A word about costs: you'll need to spend ten bucks or so for a domain name, and anywhere from $30 to $150+ for hosting if you don't already have these set up. Of course, you can just follow along on your server at home for free, but you'll learn more if it's all live when everything is said and done.
Let's get started.
Day 1: Get Ready
We need to figure out what we'll be building, and we need to get a few things set up.First, you need an idea. It doesn't have to be the next Twitter. Try to pick something simple that you'll be able to code up in a couple of evenings, but useful enough that it's worth doing right.
Let that simmer on the back burner, and let's get some stuff set up.
You will need someplace to host the app. As noted above, you can do this on your own machine at home, but it's good practice to set it up live — the learning will be stickier too.Webfaction is highly recommended for Django hosting, but it can be a bit pricey if you're just experimenting.
Go off and do this. Now. This post will still be here when you come back.
Obviously, you're going to need a domain name where your app will live.How's that idea you've been simmering for the past 20 minutes? Good, now pick a domain name to go with it. You can let this simmer for a while too, but remember that the name can take a day or two to propagate through DNS once you've purchased it.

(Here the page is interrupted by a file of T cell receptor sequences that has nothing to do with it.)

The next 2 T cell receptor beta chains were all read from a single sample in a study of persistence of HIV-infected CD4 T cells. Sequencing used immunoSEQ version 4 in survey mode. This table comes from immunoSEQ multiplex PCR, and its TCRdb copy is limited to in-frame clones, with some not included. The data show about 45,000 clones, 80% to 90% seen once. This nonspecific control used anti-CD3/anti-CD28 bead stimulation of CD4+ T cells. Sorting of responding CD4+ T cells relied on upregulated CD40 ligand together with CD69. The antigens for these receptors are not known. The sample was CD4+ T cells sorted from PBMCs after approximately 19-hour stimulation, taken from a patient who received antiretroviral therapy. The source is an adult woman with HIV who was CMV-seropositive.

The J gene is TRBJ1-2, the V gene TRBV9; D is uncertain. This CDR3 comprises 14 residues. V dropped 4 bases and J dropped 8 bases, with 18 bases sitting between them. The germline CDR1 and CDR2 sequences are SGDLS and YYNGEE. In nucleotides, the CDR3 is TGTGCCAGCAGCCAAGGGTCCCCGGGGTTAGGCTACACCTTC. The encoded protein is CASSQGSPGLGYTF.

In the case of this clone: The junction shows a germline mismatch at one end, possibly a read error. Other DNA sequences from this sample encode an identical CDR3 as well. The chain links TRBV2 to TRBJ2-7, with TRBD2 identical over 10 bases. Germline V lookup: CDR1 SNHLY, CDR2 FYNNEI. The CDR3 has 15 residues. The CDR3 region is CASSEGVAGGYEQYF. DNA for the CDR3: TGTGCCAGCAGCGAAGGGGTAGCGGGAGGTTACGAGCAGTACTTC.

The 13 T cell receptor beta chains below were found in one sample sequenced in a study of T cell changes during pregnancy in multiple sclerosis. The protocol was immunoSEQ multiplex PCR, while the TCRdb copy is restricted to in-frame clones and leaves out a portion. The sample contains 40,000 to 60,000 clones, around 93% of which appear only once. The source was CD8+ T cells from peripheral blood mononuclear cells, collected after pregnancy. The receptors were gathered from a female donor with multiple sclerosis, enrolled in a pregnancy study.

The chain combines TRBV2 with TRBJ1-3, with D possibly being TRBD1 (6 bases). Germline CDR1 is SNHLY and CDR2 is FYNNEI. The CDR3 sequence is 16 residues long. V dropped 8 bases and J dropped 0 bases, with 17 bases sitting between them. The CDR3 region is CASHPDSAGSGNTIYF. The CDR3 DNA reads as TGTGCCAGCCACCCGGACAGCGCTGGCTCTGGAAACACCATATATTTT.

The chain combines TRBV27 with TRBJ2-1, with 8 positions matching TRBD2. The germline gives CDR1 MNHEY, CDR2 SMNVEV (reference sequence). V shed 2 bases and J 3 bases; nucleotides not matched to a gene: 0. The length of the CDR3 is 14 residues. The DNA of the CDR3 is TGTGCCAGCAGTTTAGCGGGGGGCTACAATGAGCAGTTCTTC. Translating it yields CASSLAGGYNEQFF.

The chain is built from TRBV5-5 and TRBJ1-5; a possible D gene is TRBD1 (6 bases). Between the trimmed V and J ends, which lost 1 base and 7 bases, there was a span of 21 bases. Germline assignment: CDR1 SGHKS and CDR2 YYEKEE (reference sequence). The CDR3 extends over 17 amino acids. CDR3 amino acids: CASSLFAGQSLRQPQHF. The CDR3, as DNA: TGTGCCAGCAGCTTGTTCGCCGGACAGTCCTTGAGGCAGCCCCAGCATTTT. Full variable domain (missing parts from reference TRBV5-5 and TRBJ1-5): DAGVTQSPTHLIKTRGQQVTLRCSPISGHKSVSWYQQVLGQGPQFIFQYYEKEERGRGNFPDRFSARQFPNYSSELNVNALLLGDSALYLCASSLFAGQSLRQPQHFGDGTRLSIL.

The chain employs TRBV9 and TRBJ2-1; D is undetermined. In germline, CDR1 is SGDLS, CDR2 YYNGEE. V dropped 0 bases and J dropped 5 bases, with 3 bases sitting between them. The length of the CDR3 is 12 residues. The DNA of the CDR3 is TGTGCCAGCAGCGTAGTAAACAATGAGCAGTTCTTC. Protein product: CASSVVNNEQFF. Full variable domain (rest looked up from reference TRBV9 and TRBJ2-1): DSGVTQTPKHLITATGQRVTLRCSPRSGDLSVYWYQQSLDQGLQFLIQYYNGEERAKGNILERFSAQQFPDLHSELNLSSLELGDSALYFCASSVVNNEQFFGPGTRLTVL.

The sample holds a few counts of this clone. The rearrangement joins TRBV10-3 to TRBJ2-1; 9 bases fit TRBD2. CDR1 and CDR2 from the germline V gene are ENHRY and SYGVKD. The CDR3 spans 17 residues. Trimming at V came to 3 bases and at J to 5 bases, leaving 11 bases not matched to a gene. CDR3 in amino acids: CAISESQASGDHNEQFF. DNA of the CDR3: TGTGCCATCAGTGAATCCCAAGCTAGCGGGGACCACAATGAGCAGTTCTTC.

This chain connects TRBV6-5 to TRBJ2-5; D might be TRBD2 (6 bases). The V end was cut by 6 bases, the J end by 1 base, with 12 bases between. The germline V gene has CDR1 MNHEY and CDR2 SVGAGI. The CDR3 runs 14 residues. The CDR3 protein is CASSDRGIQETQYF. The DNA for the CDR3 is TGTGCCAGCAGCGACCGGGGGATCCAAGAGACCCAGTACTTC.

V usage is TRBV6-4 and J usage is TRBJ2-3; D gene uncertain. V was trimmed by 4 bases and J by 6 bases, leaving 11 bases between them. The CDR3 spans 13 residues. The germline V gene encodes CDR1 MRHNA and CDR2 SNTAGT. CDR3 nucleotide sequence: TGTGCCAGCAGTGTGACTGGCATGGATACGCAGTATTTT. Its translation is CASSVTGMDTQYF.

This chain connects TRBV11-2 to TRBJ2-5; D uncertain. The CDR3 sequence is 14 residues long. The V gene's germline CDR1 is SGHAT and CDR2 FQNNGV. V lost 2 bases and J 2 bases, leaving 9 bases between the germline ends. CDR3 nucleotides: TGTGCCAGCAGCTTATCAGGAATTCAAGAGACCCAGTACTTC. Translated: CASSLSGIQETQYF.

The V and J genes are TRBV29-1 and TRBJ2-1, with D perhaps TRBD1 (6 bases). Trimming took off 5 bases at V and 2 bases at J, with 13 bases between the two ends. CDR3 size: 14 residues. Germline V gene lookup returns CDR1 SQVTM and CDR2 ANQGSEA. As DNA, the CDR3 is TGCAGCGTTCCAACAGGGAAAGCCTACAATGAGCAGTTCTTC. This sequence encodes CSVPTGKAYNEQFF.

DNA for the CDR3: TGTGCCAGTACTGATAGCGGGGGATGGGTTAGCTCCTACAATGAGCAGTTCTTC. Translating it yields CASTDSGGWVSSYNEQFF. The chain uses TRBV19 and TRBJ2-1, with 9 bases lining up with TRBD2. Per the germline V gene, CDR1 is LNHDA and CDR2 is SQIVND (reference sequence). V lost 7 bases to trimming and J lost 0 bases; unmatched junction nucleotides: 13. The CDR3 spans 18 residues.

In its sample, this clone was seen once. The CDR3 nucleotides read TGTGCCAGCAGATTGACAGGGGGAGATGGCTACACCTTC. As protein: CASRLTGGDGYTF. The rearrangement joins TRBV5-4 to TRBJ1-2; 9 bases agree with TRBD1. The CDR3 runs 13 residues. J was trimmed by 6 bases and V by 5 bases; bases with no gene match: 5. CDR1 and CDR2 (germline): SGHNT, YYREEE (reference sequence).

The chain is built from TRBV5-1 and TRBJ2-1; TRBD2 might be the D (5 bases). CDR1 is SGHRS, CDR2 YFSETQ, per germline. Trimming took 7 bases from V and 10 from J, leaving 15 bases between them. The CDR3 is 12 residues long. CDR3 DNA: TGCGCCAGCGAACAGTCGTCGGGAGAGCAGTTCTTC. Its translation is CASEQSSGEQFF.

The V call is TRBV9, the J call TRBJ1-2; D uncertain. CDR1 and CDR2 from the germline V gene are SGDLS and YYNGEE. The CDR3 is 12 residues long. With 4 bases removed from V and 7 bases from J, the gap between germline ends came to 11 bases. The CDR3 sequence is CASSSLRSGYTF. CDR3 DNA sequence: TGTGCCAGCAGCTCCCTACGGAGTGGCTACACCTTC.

Not sure about Webfaction, but you can buy this through Dreamhost for $10 or $15. Depending on what kinds of promotions they're offering, you may even have a credit for a free domain name when you signed up for hosting.
Go ahead and snag that domain now, I'll wait patiently...
Since you don't want to develop on the hosting platform, you'll need to install some things on your own machine so you can develop and test. This is the minimum I've been using, please leave a comment if there's something you think I'm missing.
- Apache with mod_python (used at Webfaction) or mod_fastcgi (used at Dreamhost). If you have a different host (or you're reading this at some future date and the options have changed), just make sure that what you're using matches them.
- Firefox with the Firebug and Web Developer add-ons.
- Django. I use the trunk. (Actually, I pull from my github fork.)
It will be helpful if you can install the tools in the same way — including the same paths — that you have on your web host. If this isn't practical, it isn't a big deal, but it will make your life easier down the road when you're trying to figure out why something works locally but doesn't work on the live site.That's it for today. As homework, set up a practice "hello world" app on your host so that you know everything is working.
Update: continue this series with day two: mockups.
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